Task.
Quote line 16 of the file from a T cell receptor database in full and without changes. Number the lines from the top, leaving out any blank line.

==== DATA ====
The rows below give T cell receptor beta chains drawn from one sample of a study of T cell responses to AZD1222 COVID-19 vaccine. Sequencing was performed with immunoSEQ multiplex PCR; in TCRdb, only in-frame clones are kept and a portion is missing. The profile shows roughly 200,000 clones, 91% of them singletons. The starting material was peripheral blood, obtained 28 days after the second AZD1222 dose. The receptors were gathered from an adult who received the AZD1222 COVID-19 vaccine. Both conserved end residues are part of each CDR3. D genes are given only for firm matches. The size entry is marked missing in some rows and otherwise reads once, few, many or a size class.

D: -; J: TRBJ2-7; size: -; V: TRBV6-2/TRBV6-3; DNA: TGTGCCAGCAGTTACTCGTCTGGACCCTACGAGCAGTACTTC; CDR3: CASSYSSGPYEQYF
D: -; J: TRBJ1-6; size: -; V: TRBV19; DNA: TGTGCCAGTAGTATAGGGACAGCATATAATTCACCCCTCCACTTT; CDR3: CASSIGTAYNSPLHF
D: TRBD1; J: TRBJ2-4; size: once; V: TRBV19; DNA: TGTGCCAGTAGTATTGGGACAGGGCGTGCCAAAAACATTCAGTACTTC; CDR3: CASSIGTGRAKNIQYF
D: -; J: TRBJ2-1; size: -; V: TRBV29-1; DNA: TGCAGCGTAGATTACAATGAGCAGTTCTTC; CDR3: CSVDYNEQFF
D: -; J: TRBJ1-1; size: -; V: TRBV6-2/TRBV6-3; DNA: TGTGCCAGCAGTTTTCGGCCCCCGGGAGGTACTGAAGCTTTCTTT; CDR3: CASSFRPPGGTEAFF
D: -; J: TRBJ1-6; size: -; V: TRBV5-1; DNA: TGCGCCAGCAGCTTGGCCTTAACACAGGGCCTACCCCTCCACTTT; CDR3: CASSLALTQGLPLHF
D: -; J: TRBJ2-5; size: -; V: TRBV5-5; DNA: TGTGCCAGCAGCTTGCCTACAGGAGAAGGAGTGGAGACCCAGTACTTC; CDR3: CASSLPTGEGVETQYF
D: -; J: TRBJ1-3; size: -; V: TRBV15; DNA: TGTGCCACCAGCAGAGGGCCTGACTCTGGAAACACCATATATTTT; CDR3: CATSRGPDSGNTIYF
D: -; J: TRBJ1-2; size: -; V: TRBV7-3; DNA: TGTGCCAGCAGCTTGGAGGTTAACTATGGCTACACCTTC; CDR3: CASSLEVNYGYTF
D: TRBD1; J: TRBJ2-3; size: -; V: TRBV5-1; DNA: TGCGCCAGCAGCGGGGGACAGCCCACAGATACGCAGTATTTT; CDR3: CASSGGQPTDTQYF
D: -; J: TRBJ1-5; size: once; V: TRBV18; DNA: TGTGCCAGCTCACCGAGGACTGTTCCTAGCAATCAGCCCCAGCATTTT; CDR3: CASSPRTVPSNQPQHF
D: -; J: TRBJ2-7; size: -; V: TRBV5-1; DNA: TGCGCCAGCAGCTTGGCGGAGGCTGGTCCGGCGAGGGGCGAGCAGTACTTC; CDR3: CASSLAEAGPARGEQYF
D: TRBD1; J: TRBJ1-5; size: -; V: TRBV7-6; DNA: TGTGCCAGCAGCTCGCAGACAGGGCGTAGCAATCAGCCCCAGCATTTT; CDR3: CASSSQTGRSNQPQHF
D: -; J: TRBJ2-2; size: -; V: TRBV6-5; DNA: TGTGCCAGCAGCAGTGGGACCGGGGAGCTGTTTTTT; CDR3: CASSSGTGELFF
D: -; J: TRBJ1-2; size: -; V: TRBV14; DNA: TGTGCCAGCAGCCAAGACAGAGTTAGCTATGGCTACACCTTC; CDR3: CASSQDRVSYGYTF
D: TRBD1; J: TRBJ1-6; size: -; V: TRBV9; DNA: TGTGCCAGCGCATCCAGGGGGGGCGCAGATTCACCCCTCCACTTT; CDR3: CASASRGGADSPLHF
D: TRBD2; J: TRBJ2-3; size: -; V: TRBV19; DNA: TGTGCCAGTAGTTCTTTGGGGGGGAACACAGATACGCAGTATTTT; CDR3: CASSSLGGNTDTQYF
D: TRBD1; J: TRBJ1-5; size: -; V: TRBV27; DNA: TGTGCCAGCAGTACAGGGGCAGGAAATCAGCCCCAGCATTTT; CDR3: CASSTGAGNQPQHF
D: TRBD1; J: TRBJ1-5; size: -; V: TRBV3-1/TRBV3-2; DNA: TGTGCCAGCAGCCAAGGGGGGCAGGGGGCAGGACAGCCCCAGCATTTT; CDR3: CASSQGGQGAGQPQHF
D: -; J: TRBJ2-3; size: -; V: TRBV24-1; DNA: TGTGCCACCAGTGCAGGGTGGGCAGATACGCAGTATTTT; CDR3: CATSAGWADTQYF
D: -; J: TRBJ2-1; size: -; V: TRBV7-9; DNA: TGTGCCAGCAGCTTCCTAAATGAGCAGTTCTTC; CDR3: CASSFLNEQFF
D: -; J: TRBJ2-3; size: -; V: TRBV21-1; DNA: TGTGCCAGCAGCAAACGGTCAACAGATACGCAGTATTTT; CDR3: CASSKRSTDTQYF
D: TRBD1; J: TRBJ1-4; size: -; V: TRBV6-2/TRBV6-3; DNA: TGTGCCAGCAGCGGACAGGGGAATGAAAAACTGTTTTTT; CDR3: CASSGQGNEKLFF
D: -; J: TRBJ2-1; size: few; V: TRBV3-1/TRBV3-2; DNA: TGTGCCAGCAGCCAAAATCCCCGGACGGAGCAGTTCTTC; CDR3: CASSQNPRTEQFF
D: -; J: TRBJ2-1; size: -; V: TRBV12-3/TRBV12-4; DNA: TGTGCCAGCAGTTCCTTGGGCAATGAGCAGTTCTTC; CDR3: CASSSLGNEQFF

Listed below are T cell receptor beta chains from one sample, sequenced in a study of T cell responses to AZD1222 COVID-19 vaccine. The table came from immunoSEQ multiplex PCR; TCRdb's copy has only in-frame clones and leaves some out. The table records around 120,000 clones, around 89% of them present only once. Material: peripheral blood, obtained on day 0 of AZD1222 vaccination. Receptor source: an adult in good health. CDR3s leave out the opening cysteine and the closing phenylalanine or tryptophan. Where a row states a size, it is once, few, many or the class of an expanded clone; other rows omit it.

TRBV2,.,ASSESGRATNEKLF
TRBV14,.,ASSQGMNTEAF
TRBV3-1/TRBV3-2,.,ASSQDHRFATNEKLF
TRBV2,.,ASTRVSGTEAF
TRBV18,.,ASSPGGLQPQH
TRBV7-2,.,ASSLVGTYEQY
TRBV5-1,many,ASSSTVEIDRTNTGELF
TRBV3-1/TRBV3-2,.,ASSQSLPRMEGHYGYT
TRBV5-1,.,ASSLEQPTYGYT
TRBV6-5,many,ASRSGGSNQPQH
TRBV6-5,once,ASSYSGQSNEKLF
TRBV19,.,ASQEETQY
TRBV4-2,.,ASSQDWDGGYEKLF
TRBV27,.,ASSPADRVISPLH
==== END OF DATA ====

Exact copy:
D: -; J: TRBJ1-2; size: -; V: TRBV14; DNA: TGTGCCAGCAGCCAAGACAGAGTTAGCTATGGCTACACCTTC; CDR3: CASSQDRVSYGYTF